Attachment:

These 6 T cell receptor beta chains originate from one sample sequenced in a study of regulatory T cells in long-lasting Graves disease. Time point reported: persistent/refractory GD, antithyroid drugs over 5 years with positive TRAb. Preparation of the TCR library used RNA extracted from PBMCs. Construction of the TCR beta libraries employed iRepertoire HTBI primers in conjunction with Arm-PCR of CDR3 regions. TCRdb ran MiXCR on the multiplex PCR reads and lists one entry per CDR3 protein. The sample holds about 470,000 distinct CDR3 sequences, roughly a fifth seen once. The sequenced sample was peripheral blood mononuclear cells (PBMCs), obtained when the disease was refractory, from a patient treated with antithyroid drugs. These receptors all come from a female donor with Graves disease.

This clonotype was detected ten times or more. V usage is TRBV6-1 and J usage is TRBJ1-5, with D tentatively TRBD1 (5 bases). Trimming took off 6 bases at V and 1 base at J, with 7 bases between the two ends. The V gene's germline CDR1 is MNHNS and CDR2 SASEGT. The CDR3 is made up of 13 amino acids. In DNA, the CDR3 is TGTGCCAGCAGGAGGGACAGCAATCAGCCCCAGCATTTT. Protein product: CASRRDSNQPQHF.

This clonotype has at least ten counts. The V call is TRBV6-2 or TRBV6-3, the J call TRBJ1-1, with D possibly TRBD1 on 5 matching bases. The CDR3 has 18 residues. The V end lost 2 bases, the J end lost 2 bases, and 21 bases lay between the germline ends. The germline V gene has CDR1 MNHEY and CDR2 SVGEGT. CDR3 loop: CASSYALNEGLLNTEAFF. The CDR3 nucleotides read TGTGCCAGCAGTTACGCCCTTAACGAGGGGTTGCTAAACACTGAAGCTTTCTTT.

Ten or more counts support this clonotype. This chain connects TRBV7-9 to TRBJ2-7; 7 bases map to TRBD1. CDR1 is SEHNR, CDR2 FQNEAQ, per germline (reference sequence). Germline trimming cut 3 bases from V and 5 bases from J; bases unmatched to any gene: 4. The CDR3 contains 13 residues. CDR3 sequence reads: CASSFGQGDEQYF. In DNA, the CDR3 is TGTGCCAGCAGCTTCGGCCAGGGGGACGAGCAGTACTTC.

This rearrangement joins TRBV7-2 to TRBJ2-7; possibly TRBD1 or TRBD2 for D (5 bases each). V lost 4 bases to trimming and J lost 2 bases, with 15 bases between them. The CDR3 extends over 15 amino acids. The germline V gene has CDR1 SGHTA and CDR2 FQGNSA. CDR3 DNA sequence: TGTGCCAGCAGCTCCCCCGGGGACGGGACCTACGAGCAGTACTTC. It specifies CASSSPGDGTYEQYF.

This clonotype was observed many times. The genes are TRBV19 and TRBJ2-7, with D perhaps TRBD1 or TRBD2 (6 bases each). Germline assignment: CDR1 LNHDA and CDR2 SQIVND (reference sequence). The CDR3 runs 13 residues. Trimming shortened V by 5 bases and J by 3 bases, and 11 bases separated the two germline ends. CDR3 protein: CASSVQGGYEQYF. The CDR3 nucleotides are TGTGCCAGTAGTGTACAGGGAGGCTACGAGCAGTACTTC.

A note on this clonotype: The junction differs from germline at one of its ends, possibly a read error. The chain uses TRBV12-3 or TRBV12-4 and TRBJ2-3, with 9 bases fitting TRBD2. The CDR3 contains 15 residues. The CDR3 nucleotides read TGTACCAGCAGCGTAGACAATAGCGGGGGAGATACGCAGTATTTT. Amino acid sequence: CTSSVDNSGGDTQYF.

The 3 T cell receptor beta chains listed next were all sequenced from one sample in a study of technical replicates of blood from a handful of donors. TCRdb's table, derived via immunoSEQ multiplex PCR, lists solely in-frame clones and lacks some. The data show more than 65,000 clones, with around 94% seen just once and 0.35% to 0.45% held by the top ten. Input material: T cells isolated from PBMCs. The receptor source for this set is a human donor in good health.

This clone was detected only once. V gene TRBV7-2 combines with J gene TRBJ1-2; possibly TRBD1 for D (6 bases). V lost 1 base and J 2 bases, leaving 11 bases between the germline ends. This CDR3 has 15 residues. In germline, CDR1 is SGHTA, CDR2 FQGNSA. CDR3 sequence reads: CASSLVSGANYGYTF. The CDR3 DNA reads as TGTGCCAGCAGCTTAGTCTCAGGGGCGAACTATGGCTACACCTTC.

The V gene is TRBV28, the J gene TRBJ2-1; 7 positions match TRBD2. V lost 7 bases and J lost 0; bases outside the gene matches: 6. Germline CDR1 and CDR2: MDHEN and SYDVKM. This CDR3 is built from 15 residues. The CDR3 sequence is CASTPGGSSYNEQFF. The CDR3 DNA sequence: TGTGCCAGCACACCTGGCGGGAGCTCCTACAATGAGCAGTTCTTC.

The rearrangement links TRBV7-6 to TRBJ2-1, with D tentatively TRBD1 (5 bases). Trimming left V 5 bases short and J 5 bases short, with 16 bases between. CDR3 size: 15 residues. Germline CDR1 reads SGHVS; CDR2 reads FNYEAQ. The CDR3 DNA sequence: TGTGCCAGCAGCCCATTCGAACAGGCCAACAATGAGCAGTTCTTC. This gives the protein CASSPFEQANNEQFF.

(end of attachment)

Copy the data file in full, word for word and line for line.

These 6 T cell receptor beta chains originate from one sample sequenced in a study of regulatory T cells in long-lasting Graves disease. Time point reported: persistent/refractory GD, antithyroid drugs over 5 years with positive TRAb. Preparation of the TCR library used RNA extracted from PBMCs. Construction of the TCR beta libraries employed iRepertoire HTBI primers in conjunction with Arm-PCR of CDR3 regions. TCRdb ran MiXCR on the multiplex PCR reads and lists one entry per CDR3 protein. The sample holds about 470,000 distinct CDR3 sequences, roughly a fifth seen once. The sequenced sample was peripheral blood mononuclear cells (PBMCs), obtained when the disease was refractory, from a patient treated with antithyroid drugs. These receptors all come from a female donor with Graves disease.

This clonotype was detected ten times or more. V usage is TRBV6-1 and J usage is TRBJ1-5, with D tentatively TRBD1 (5 bases). Trimming took off 6 bases at V and 1 base at J, with 7 bases between the two ends. The V gene's germline CDR1 is MNHNS and CDR2 SASEGT. The CDR3 is made up of 13 amino acids. In DNA, the CDR3 is TGTGCCAGCAGGAGGGACAGCAATCAGCCCCAGCATTTT. Protein product: CASRRDSNQPQHF.

This clonotype has at least ten counts. The V call is TRBV6-2 or TRBV6-3, the J call TRBJ1-1, with D possibly TRBD1 on 5 matching bases. The CDR3 has 18 residues. The V end lost 2 bases, the J end lost 2 bases, and 21 bases lay between the germline ends. The germline V gene has CDR1 MNHEY and CDR2 SVGEGT. CDR3 loop: CASSYALNEGLLNTEAFF. The CDR3 nucleotides read TGTGCCAGCAGTTACGCCCTTAACGAGGGGTTGCTAAACACTGAAGCTTTCTTT.

Ten or more counts support this clonotype. This chain connects TRBV7-9 to TRBJ2-7; 7 bases map to TRBD1. CDR1 is SEHNR, CDR2 FQNEAQ, per germline (reference sequence). Germline trimming cut 3 bases from V and 5 bases from J; bases unmatched to any gene: 4. The CDR3 contains 13 residues. CDR3 sequence reads: CASSFGQGDEQYF. In DNA, the CDR3 is TGTGCCAGCAGCTTCGGCCAGGGGGACGAGCAGTACTTC.

This rearrangement joins TRBV7-2 to TRBJ2-7; possibly TRBD1 or TRBD2 for D (5 bases each). V lost 4 bases to trimming and J lost 2 bases, with 15 bases between them. The CDR3 extends over 15 amino acids. The germline V gene has CDR1 SGHTA and CDR2 FQGNSA. CDR3 DNA sequence: TGTGCCAGCAGCTCCCCCGGGGACGGGACCTACGAGCAGTACTTC. It specifies CASSSPGDGTYEQYF.

This clonotype was observed many times. The genes are TRBV19 and TRBJ2-7, with D perhaps TRBD1 or TRBD2 (6 bases each). Germline assignment: CDR1 LNHDA and CDR2 SQIVND (reference sequence). The CDR3 runs 13 residues. Trimming shortened V by 5 bases and J by 3 bases, and 11 bases separated the two germline ends. CDR3 protein: CASSVQGGYEQYF. The CDR3 nucleotides are TGTGCCAGTAGTGTACAGGGAGGCTACGAGCAGTACTTC.

A note on this clonotype: The junction differs from germline at one of its ends, possibly a read error. The chain uses TRBV12-3 or TRBV12-4 and TRBJ2-3, with 9 bases fitting TRBD2. The CDR3 contains 15 residues. The CDR3 nucleotides read TGTACCAGCAGCGTAGACAATAGCGGGGGAGATACGCAGTATTTT. Amino acid sequence: CTSSVDNSGGDTQYF.

The 3 T cell receptor beta chains listed next were all sequenced from one sample in a study of technical replicates of blood from a handful of donors. TCRdb's table, derived via immunoSEQ multiplex PCR, lists solely in-frame clones and lacks some. The data show more than 65,000 clones, with around 94% seen just once and 0.35% to 0.45% held by the top ten. Input material: T cells isolated from PBMCs. The receptor source for this set is a human donor in good health.

This clone was detected only once. V gene TRBV7-2 combines with J gene TRBJ1-2; possibly TRBD1 for D (6 bases). V lost 1 base and J 2 bases, leaving 11 bases between the germline ends. This CDR3 has 15 residues. In germline, CDR1 is SGHTA, CDR2 FQGNSA. CDR3 sequence reads: CASSLVSGANYGYTF. The CDR3 DNA reads as TGTGCCAGCAGCTTAGTCTCAGGGGCGAACTATGGCTACACCTTC.

The V gene is TRBV28, the J gene TRBJ2-1; 7 positions match TRBD2. V lost 7 bases and J lost 0; bases outside the gene matches: 6. Germline CDR1 and CDR2: MDHEN and SYDVKM. This CDR3 is built from 15 residues. The CDR3 sequence is CASTPGGSSYNEQFF. The CDR3 DNA sequence: TGTGCCAGCACACCTGGCGGGAGCTCCTACAATGAGCAGTTCTTC.

The rearrangement links TRBV7-6 to TRBJ2-1, with D tentatively TRBD1 (5 bases). Trimming left V 5 bases short and J 5 bases short, with 16 bases between. CDR3 size: 15 residues. Germline CDR1 reads SGHVS; CDR2 reads FNYEAQ. The CDR3 DNA sequence: TGTGCCAGCAGCCCATTCGAACAGGCCAACAATGAGCAGTTCTTC. This gives the protein CASSPFEQANNEQFF.